Books headed to students in Kosrae, Island of the Sleeping Lady

A group of off-duty US Army soldiers in Hawaii have teamed up with a public school on Oahu, students in the school’s Junior Naval ROTC unit, and a nonprofit founded by former Peace Corps Volunteers to send books to a school-based library in Kosrae.

Diverse in culture and language, the far-flung picturesque islands of Micronesia are strategically situated. The Federated States of Micronesia are the geopolitical crossroads of the Pacific. The islands’ dramatic role in centuries of global politics obscures persistent challenges of isolation, dispersion, and limited resources.

Once part of a US administered Trust Territory, today Micronesia’s far-reaching alliance with the US is cemented through a Compact of Free Association, or COFA, that defines defense and development ties between the nations.

The eastern most state of the Federated States of Micronesia, Kosrae, is home to fewer than seven thousand islanders, living on forty square miles of land, with an average household income of just $15,000. The isolated island is more than three hundred miles from neighboring Pohnpei, home to the national capital. From offshore, the distinctive shape of the Kosrae, densely covered with vegetation atop steep mountains, resembles the female form, earning the nickname “the sleeping lady.”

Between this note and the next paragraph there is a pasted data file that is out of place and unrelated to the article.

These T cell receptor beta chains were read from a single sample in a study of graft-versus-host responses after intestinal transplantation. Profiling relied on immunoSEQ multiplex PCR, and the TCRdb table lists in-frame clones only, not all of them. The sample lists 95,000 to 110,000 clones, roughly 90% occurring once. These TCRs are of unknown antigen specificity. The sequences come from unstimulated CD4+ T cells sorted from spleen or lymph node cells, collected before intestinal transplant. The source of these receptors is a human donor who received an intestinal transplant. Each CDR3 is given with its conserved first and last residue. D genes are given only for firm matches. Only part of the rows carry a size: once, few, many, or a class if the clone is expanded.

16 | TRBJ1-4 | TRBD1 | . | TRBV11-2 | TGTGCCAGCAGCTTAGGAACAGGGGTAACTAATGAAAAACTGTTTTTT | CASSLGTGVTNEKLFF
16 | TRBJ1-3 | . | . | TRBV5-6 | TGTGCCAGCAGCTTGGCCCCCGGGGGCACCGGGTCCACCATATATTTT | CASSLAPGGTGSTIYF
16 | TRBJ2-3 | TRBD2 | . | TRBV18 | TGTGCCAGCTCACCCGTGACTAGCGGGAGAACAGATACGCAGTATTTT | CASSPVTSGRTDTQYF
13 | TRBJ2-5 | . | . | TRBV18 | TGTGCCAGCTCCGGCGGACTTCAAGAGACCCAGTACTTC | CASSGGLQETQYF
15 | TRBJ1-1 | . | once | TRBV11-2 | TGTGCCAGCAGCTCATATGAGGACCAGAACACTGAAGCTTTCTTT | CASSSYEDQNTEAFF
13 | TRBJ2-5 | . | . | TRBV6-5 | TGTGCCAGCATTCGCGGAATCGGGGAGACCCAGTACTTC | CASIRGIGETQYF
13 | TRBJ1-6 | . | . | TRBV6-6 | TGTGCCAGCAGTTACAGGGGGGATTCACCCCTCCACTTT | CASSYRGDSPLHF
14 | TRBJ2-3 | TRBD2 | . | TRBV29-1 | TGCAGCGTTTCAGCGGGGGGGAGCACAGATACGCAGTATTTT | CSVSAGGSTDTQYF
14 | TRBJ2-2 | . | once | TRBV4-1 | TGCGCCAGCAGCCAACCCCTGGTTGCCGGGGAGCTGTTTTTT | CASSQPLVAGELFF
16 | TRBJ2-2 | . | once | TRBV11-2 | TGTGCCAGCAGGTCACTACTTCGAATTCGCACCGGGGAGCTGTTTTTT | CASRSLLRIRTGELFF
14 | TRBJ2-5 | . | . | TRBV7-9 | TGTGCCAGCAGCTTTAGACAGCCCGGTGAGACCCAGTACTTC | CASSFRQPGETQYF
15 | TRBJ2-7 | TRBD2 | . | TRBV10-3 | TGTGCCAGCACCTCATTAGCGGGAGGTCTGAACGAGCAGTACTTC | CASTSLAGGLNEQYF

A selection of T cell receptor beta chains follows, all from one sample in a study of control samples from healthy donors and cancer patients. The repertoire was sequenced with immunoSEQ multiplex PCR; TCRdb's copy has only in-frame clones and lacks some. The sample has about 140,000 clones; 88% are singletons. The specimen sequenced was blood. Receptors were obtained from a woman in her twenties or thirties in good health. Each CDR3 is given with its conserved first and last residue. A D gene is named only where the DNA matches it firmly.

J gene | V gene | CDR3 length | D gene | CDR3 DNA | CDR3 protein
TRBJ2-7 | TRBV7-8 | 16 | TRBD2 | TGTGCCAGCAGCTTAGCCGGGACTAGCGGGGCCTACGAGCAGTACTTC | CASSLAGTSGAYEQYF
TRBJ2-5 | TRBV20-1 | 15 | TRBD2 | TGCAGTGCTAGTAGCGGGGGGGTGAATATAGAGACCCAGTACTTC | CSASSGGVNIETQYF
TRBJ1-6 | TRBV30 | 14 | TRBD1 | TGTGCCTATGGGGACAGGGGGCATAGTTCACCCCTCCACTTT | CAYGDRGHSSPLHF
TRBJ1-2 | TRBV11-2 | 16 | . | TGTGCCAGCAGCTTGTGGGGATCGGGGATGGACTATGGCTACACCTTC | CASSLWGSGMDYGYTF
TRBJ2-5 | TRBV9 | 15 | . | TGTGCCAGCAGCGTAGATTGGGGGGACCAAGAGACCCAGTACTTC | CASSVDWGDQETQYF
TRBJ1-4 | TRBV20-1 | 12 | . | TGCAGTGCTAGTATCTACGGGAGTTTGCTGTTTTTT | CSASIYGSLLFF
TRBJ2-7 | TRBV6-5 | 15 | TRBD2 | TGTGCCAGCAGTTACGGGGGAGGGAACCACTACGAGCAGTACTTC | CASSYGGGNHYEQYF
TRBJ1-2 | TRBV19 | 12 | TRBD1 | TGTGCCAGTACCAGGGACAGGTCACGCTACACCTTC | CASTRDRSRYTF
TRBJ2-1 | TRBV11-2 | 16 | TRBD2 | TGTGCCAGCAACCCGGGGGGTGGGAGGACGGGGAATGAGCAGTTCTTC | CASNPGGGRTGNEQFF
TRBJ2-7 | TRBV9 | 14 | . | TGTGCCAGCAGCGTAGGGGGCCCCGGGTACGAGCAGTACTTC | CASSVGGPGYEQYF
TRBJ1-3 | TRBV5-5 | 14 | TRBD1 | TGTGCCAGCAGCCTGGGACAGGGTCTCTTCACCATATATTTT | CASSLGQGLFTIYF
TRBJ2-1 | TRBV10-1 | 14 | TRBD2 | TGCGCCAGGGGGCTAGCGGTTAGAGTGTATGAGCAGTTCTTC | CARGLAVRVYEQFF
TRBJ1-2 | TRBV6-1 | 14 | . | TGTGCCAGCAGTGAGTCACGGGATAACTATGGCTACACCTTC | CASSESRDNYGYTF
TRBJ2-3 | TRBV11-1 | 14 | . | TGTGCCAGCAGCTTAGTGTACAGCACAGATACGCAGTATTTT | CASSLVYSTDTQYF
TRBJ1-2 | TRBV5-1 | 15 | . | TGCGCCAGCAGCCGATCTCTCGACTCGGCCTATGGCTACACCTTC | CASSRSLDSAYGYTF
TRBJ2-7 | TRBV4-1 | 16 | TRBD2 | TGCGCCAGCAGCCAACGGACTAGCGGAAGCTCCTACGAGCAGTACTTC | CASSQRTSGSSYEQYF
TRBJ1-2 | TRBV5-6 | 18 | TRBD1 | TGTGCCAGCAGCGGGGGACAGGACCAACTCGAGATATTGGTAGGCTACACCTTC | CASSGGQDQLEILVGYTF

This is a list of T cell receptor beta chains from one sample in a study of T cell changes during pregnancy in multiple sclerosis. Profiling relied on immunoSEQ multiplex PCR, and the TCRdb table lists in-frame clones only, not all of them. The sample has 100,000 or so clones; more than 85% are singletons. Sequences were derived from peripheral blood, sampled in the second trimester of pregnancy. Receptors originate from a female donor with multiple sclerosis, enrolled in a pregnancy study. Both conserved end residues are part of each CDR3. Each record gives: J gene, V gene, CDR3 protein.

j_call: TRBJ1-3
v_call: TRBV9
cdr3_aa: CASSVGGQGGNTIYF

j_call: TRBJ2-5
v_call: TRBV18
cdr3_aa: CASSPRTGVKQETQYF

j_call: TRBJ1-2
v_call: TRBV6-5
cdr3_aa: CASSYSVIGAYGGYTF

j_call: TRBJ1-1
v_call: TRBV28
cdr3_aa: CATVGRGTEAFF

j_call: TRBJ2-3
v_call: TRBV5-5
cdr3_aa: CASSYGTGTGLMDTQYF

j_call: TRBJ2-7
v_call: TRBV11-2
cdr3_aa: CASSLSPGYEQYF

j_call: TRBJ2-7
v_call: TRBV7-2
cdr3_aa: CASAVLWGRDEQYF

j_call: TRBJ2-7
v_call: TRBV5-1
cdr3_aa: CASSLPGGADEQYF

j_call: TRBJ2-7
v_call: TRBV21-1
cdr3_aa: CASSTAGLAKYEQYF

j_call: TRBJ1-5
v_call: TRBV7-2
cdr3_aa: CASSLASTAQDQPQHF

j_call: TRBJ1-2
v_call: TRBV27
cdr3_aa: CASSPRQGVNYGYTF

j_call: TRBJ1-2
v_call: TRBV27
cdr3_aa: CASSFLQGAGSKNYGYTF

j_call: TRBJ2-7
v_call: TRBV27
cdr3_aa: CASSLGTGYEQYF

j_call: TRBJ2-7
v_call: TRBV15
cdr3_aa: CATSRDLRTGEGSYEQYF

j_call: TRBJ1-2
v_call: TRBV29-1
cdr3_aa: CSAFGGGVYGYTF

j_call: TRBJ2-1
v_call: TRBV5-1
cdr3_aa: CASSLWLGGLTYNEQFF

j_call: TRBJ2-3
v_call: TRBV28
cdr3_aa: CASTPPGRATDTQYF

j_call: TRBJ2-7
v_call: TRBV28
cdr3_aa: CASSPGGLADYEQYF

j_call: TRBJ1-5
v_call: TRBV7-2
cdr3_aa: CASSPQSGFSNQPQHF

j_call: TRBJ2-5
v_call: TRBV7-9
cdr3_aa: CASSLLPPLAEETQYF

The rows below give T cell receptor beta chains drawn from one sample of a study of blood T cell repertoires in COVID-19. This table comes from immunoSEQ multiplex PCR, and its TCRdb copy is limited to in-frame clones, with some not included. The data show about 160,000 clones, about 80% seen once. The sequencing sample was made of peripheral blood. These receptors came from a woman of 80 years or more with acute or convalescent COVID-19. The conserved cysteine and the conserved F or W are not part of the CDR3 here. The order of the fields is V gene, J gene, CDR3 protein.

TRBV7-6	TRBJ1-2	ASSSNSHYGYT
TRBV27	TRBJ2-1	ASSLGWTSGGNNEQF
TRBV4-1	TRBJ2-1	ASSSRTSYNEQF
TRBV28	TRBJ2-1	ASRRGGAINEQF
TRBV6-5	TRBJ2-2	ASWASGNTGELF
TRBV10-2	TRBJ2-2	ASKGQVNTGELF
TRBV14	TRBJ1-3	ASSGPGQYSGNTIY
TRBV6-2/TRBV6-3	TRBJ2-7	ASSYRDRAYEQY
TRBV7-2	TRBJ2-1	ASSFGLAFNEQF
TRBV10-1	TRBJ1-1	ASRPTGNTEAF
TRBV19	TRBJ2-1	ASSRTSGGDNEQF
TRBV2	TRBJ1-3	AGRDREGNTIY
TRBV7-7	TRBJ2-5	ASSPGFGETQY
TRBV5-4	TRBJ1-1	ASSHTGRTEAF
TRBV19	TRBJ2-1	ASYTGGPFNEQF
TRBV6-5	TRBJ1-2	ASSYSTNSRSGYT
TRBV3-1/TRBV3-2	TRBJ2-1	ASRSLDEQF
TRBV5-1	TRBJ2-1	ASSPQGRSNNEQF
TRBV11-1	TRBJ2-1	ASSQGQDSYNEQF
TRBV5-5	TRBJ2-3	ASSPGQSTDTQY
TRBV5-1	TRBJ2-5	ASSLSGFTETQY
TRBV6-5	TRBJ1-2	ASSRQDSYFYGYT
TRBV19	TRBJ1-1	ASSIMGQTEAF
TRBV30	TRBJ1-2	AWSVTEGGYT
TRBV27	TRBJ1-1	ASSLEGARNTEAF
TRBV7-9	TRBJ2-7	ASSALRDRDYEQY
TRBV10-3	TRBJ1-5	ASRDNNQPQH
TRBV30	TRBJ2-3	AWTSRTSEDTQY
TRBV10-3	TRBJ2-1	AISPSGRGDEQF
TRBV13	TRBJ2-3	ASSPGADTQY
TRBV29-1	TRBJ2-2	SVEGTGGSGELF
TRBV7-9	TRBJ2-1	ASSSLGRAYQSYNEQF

Schools across Micronesia need books for their school-based libraries, which serve both students and members of the community at large. Staff at James Campbell High School and a group of Army Reservists resolved to help, enlisting the support of students at the high school’s Navy JROTC detachment.

“We were thrilled to collaborate with Campbell High School and Habele to get used library books to deserving people in the COFA States,” explained John Yoshimori of Aiea. “In my opinion we are providing reading opportunities to students in the American Affiliated Pacific and hopefully showing the general public that soldiers are human beings capable of planning and executing humanitarian activities also as well as combat operations!”

Over the last six months more than seventy boxes of books, totaling over two thousand pounds, have been gathered by these and other Habele volunteers for public schools across Micronesia. The nonprofit receives requests from Micronesian schools in Yap, Chuuk, Pohnpei and Kosrae, then matches them with offers from American schools and individuals looking to donate.

“Child development is the foundation for community and economic development” explained Neil Mellen of Habele, a US nonprofit established by former Peace Corps Volunteers that works with students across Micronesia. “All facets of human capital are formed by abilities developed early in life and we always have more book requests from our partner schools than we can meet.”

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